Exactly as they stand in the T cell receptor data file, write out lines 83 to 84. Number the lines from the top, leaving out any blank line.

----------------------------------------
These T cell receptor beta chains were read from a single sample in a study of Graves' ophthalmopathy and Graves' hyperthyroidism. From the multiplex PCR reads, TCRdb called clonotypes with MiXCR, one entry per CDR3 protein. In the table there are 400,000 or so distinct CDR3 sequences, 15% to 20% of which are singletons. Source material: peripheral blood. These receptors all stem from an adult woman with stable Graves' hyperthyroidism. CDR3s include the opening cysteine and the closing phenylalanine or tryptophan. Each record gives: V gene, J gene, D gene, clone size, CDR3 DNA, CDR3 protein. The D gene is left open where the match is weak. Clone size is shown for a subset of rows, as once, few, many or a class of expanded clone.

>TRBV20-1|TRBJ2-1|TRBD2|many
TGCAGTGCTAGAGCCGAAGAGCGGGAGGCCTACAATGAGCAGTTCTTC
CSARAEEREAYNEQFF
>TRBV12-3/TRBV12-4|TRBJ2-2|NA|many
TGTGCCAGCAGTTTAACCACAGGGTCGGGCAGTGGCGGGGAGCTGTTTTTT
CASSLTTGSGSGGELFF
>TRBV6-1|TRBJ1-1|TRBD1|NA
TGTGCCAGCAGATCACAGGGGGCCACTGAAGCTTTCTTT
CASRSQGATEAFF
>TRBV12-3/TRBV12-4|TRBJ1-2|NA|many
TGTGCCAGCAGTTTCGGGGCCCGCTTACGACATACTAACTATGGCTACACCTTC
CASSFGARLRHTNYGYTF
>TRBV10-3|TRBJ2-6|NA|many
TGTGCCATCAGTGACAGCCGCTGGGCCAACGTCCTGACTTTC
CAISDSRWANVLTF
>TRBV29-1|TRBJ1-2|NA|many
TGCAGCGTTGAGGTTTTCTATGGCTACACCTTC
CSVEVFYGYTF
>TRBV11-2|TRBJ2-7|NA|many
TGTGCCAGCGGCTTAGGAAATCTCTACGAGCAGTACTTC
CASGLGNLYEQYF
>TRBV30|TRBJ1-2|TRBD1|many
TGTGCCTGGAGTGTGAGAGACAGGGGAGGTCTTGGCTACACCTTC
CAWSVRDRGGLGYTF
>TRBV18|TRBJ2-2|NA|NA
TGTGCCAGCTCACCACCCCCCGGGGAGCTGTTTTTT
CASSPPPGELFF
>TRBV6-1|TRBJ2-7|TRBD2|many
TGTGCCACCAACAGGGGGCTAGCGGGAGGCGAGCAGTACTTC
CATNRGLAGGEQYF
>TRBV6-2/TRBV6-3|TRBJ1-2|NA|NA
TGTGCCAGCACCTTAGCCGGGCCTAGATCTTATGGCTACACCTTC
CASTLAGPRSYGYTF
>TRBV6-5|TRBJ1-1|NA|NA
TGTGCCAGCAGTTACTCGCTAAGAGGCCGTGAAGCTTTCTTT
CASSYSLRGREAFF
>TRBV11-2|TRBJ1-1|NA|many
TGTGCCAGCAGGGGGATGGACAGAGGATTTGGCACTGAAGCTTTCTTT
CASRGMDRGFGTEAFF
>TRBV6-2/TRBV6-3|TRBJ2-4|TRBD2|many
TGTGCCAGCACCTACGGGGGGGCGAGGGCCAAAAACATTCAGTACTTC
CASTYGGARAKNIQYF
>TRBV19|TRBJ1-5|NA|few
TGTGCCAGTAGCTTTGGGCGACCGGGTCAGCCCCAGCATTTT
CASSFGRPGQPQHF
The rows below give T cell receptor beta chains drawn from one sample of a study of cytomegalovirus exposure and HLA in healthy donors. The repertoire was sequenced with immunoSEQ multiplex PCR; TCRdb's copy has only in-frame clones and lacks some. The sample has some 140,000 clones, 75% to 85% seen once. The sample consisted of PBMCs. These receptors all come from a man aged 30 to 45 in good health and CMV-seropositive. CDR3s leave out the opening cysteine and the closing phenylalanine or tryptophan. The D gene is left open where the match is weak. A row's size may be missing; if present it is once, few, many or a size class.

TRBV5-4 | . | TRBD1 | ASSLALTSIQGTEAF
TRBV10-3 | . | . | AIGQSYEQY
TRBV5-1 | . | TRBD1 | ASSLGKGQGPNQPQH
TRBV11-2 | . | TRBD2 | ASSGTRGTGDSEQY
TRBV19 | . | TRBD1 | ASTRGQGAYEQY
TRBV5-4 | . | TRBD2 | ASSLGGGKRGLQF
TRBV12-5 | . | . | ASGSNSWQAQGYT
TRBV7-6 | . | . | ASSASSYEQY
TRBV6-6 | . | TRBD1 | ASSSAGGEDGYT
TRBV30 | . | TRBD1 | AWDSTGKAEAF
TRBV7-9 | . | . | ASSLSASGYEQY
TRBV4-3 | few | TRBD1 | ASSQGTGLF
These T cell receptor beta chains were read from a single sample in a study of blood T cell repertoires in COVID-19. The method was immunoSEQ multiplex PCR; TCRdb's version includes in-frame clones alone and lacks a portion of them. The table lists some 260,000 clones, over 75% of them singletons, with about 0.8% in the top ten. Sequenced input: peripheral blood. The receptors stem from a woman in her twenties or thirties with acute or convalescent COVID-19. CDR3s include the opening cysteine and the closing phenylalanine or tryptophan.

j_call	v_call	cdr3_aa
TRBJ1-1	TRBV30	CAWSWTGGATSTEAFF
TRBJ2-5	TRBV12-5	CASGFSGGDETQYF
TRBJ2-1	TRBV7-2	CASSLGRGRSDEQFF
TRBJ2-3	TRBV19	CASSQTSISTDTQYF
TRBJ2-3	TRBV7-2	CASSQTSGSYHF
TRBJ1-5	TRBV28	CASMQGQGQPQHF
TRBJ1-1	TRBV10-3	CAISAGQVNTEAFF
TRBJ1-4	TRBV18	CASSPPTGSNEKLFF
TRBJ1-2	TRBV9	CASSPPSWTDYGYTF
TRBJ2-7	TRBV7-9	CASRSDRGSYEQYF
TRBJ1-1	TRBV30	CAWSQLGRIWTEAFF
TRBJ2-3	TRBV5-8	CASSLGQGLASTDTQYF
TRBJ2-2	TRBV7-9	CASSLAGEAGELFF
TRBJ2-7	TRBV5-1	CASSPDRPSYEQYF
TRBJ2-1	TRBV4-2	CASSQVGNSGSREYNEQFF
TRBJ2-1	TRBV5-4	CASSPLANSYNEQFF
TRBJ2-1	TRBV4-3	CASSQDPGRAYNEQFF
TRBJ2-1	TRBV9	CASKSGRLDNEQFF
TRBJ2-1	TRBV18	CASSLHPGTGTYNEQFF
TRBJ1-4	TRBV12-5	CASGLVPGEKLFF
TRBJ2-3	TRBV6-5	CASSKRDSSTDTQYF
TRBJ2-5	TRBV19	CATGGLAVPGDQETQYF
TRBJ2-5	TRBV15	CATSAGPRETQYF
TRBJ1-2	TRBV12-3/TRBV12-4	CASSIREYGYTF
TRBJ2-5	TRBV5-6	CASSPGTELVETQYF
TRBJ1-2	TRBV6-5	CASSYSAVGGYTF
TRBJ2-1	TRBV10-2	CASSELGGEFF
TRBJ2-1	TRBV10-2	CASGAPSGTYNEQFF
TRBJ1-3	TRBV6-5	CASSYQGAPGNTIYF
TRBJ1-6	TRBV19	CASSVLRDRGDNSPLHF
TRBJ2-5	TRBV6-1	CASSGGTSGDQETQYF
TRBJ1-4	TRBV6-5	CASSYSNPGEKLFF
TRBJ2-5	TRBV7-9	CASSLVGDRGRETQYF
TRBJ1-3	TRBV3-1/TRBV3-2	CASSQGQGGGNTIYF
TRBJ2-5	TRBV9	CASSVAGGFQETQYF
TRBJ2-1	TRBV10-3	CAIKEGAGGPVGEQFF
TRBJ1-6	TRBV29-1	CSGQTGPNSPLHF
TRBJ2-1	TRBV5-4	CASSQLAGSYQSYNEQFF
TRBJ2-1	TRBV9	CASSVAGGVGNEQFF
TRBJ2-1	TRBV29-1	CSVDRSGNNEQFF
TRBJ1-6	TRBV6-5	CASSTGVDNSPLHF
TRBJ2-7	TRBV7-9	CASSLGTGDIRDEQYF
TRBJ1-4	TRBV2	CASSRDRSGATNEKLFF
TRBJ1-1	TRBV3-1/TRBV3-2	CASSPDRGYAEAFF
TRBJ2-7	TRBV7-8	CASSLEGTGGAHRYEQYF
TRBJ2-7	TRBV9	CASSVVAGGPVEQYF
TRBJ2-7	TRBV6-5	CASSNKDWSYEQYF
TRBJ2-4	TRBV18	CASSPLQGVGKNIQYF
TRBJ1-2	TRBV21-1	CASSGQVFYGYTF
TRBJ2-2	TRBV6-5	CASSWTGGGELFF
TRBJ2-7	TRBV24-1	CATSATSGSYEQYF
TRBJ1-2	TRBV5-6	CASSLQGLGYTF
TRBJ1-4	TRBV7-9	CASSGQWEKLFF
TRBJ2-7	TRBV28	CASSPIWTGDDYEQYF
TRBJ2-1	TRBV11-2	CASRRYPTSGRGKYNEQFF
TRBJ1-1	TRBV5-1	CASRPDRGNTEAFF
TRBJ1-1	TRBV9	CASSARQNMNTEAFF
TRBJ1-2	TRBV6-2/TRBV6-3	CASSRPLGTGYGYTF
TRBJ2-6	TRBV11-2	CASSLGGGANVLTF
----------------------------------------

TRBJ2-5	TRBV19	CATGGLAVPGDQETQYF
TRBJ2-5	TRBV15	CATSAGPRETQYF